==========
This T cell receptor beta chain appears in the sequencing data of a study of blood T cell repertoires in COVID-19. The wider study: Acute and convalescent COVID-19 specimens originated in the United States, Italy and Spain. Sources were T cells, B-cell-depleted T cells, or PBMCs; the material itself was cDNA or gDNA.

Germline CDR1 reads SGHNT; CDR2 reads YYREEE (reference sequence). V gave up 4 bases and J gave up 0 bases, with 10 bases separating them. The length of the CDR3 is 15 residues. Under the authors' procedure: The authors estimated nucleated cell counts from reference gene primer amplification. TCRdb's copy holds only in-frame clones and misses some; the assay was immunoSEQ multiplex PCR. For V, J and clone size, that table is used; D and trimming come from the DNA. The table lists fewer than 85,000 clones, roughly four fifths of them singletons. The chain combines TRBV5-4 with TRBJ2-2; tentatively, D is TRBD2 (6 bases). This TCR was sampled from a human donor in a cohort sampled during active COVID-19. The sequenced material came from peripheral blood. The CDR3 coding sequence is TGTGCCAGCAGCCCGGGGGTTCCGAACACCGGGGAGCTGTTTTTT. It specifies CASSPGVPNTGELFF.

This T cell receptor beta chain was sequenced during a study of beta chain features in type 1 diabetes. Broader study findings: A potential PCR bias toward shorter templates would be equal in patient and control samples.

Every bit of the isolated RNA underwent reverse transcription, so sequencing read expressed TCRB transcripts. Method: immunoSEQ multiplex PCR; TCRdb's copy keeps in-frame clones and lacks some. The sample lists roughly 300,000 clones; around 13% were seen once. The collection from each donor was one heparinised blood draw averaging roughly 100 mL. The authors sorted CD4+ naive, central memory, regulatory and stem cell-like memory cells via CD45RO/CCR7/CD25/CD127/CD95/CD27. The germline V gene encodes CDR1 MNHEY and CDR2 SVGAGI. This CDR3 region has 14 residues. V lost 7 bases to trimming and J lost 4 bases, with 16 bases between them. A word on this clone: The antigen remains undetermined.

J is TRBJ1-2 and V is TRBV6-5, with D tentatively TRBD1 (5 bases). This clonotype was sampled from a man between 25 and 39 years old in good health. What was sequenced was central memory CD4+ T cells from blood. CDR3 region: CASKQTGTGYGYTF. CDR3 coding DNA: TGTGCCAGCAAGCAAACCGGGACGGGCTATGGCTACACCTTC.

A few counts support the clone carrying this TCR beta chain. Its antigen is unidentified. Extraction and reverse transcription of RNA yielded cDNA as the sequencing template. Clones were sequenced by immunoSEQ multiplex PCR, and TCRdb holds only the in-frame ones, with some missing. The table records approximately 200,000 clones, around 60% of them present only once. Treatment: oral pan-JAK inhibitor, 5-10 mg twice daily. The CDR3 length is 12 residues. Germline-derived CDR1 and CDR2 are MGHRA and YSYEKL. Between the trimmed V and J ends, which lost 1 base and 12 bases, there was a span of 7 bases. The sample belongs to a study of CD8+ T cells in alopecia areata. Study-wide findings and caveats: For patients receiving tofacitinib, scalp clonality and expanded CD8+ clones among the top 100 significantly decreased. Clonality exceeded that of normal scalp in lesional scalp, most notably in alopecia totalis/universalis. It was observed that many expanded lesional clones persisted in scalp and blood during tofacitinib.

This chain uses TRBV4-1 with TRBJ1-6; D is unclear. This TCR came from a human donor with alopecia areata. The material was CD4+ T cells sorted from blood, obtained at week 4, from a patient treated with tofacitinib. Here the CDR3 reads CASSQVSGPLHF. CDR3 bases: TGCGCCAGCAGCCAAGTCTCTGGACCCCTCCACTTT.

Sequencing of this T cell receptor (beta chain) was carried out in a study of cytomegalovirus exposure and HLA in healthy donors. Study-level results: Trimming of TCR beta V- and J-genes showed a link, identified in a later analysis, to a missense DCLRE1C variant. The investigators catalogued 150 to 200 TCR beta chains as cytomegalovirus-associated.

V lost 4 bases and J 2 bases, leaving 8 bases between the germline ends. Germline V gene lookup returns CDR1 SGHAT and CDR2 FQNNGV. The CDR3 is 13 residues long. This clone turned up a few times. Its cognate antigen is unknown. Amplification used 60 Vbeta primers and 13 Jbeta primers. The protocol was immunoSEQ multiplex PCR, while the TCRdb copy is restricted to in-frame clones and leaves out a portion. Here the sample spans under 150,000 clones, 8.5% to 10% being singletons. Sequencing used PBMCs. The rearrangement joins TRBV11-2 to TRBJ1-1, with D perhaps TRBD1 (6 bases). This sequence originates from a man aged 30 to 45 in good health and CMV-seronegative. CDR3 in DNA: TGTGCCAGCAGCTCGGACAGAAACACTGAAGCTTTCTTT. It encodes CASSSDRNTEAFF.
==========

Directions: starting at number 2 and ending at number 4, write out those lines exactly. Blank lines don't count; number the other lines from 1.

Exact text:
Germline CDR1 reads SGHNT; CDR2 reads YYREEE (reference sequence). V gave up 4 bases and J gave up 0 bases, with 10 bases separating them. The length of the CDR3 is 15 residues. Under the authors' procedure: The authors estimated nucleated cell counts from reference gene primer amplification. TCRdb's copy holds only in-frame clones and misses some; the assay was immunoSEQ multiplex PCR. For V, J and clone size, that table is used; D and trimming come from the DNA. The table lists fewer than 85,000 clones, roughly four fifths of them singletons. The chain combines TRBV5-4 with TRBJ2-2; tentatively, D is TRBD2 (6 bases). This TCR was sampled from a human donor in a cohort sampled during active COVID-19. The sequenced material came from peripheral blood. The CDR3 coding sequence is TGTGCCAGCAGCCCGGGGGTTCCGAACACCGGGGAGCTGTTTTTT. It specifies CASSPGVPNTGELFF.

This T cell receptor beta chain was sequenced during a study of beta chain features in type 1 diabetes. Broader study findings: A potential PCR bias toward shorter templates would be equal in patient and control samples.

Every bit of the isolated RNA underwent reverse transcription, so sequencing read expressed TCRB transcripts. Method: immunoSEQ multiplex PCR; TCRdb's copy keeps in-frame clones and lacks some. The sample lists roughly 300,000 clones; around 13% were seen once. The collection from each donor was one heparinised blood draw averaging roughly 100 mL. The authors sorted CD4+ naive, central memory, regulatory and stem cell-like memory cells via CD45RO/CCR7/CD25/CD127/CD95/CD27. The germline V gene encodes CDR1 MNHEY and CDR2 SVGAGI. This CDR3 region has 14 residues. V lost 7 bases to trimming and J lost 4 bases, with 16 bases between them. A word on this clone: The antigen remains undetermined.